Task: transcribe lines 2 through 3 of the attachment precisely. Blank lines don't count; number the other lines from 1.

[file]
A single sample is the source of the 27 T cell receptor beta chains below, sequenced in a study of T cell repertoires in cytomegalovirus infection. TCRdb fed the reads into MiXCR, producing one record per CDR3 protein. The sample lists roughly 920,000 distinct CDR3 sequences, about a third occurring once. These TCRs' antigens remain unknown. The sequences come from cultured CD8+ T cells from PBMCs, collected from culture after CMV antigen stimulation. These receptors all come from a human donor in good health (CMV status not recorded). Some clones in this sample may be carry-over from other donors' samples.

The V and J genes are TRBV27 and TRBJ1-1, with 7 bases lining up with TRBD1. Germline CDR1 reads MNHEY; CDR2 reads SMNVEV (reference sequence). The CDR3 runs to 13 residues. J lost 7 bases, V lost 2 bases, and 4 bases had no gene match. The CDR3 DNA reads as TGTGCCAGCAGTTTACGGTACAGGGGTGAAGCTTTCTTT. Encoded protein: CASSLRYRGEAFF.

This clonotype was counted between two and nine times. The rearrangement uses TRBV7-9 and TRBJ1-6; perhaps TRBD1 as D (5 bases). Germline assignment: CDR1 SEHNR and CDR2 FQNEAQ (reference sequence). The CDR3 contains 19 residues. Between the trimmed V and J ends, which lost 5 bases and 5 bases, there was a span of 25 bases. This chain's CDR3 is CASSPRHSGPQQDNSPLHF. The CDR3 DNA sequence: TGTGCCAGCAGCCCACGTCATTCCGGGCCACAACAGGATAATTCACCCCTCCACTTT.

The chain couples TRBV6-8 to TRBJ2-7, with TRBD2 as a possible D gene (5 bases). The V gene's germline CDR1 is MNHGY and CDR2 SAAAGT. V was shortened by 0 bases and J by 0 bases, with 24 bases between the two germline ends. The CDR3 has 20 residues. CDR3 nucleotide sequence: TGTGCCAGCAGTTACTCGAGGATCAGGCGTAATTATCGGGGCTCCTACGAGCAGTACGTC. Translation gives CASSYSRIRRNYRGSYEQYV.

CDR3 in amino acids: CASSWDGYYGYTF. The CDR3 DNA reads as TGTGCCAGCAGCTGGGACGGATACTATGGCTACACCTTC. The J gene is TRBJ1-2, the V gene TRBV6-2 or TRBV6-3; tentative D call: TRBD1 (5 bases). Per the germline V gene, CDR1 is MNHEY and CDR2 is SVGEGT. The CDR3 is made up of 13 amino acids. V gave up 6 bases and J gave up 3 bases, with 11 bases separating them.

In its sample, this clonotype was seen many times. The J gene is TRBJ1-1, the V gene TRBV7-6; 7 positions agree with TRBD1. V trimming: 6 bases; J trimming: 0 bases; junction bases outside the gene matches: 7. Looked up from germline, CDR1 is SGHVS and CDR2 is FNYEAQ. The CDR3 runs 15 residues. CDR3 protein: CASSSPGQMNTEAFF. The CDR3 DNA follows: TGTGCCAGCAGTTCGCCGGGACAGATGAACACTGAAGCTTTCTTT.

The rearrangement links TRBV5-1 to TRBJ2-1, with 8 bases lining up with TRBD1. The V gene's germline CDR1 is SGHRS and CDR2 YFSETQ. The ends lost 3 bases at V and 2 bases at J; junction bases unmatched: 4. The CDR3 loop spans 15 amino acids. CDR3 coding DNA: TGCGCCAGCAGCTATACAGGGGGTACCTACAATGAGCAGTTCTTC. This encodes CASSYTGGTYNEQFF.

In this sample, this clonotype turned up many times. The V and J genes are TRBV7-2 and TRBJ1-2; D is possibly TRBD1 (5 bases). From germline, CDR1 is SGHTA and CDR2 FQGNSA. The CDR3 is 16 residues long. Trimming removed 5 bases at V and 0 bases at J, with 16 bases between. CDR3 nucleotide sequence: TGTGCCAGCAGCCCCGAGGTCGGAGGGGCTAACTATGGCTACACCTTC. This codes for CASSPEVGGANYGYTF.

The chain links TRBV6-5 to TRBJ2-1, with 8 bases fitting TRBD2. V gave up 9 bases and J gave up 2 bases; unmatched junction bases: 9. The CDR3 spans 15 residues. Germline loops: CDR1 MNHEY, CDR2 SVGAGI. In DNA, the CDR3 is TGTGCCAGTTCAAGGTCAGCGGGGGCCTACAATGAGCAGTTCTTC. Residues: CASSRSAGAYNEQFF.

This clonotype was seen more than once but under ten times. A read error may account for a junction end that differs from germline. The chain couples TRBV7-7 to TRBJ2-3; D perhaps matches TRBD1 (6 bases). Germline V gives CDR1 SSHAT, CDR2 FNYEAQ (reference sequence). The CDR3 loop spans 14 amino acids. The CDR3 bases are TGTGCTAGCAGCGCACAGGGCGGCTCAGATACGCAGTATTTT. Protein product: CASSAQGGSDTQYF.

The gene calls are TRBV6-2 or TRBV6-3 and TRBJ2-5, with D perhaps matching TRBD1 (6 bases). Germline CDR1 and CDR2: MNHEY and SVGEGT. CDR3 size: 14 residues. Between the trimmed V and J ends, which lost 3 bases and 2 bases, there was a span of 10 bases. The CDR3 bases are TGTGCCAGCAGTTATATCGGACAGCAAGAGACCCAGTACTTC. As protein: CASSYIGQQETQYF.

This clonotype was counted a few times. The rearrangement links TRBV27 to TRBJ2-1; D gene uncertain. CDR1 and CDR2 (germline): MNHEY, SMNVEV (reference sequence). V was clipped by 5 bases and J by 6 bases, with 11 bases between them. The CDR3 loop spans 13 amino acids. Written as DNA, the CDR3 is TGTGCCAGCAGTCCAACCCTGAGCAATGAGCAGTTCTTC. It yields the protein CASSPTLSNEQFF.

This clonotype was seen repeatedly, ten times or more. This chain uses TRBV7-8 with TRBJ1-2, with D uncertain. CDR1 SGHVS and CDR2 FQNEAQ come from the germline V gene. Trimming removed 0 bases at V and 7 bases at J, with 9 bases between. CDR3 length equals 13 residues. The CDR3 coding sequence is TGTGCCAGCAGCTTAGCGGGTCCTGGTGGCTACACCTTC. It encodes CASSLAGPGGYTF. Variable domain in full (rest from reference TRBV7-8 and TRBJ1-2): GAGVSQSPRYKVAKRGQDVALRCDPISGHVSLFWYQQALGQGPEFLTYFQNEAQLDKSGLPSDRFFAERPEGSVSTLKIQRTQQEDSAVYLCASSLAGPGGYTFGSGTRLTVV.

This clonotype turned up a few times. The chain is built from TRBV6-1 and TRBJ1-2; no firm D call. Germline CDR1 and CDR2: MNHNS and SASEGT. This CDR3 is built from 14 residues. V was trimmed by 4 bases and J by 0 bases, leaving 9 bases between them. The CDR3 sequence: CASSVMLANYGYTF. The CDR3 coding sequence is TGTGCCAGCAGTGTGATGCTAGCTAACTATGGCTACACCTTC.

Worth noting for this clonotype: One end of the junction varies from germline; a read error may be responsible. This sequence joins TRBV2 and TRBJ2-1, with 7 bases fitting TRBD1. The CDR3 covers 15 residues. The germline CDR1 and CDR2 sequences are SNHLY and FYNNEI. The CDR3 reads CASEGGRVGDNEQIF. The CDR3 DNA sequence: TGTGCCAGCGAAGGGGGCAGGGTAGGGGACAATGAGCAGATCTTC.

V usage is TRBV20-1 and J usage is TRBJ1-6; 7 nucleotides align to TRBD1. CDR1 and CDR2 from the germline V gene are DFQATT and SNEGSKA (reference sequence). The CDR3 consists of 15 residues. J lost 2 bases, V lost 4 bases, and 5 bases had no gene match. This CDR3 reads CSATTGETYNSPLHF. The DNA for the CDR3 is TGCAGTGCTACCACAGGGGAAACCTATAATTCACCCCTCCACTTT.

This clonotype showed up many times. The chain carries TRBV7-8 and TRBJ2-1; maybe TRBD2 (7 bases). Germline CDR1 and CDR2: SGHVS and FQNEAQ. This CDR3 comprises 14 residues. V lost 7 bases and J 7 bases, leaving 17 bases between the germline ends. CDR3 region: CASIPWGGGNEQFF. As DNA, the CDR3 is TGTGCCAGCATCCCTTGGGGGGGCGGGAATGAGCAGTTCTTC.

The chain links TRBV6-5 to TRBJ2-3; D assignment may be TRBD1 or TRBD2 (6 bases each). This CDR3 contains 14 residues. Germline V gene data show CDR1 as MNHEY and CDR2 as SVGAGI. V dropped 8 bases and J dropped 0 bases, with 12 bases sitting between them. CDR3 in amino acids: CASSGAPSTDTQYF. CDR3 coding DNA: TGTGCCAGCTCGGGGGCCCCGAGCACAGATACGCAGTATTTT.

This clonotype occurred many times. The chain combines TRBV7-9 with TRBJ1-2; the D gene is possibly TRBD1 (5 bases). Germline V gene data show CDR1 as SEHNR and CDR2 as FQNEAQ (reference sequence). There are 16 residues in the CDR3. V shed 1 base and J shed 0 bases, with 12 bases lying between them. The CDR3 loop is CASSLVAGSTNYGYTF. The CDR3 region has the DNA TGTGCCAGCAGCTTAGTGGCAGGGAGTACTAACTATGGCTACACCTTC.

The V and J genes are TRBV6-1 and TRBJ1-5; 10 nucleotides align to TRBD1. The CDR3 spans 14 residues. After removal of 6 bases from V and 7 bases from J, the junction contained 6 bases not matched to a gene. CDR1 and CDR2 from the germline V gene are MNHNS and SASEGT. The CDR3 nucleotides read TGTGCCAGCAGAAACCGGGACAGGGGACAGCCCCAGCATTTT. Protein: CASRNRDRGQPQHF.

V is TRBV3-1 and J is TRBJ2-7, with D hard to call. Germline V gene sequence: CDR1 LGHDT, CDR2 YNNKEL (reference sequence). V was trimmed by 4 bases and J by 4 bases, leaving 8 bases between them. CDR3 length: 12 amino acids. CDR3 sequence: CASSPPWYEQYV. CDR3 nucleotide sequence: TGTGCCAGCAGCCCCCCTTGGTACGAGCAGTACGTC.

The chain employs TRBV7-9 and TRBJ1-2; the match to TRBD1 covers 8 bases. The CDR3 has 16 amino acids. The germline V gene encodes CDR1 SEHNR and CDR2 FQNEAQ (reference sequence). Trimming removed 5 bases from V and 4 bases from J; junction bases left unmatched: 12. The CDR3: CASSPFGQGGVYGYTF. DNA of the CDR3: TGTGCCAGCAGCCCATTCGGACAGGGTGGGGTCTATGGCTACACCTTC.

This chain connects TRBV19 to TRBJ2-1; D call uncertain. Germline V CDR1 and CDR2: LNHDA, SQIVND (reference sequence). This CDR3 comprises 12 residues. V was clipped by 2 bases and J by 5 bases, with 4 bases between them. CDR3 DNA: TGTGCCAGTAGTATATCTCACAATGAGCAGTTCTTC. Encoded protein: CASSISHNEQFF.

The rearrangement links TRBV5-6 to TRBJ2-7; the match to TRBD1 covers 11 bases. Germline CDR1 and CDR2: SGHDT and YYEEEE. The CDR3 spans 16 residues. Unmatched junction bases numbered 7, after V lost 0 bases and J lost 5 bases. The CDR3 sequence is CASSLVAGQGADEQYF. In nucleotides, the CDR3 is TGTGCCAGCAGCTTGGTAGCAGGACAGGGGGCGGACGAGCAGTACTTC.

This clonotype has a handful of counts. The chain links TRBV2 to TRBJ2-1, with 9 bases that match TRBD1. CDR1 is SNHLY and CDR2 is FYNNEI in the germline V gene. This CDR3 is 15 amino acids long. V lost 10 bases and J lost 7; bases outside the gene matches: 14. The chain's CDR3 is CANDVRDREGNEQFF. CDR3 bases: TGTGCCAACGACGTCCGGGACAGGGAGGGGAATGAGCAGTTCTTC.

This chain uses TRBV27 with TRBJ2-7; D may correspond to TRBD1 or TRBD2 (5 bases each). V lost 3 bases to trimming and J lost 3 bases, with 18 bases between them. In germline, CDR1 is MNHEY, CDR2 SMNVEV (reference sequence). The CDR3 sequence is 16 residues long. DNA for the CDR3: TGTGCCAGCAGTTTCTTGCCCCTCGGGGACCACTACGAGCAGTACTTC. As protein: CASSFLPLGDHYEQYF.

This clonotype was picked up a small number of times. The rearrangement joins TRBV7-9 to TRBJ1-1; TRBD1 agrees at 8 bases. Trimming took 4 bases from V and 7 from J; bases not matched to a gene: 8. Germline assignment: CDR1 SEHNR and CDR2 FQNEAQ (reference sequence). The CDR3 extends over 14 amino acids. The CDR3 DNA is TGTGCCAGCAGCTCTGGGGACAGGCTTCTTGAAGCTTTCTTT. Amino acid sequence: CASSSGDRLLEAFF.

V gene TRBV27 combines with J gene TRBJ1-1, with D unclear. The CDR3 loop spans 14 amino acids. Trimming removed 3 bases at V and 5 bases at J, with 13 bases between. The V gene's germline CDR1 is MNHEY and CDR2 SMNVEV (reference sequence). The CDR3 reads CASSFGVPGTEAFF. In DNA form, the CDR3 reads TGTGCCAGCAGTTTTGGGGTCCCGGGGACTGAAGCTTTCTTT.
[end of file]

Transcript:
The V and J genes are TRBV27 and TRBJ1-1, with 7 bases lining up with TRBD1. Germline CDR1 reads MNHEY; CDR2 reads SMNVEV (reference sequence). The CDR3 runs to 13 residues. J lost 7 bases, V lost 2 bases, and 4 bases had no gene match. The CDR3 DNA reads as TGTGCCAGCAGTTTACGGTACAGGGGTGAAGCTTTCTTT. Encoded protein: CASSLRYRGEAFF.

This clonotype was counted between two and nine times. The rearrangement uses TRBV7-9 and TRBJ1-6; perhaps TRBD1 as D (5 bases). Germline assignment: CDR1 SEHNR and CDR2 FQNEAQ (reference sequence). The CDR3 contains 19 residues. Between the trimmed V and J ends, which lost 5 bases and 5 bases, there was a span of 25 bases. This chain's CDR3 is CASSPRHSGPQQDNSPLHF. The CDR3 DNA sequence: TGTGCCAGCAGCCCACGTCATTCCGGGCCACAACAGGATAATTCACCCCTCCACTTT.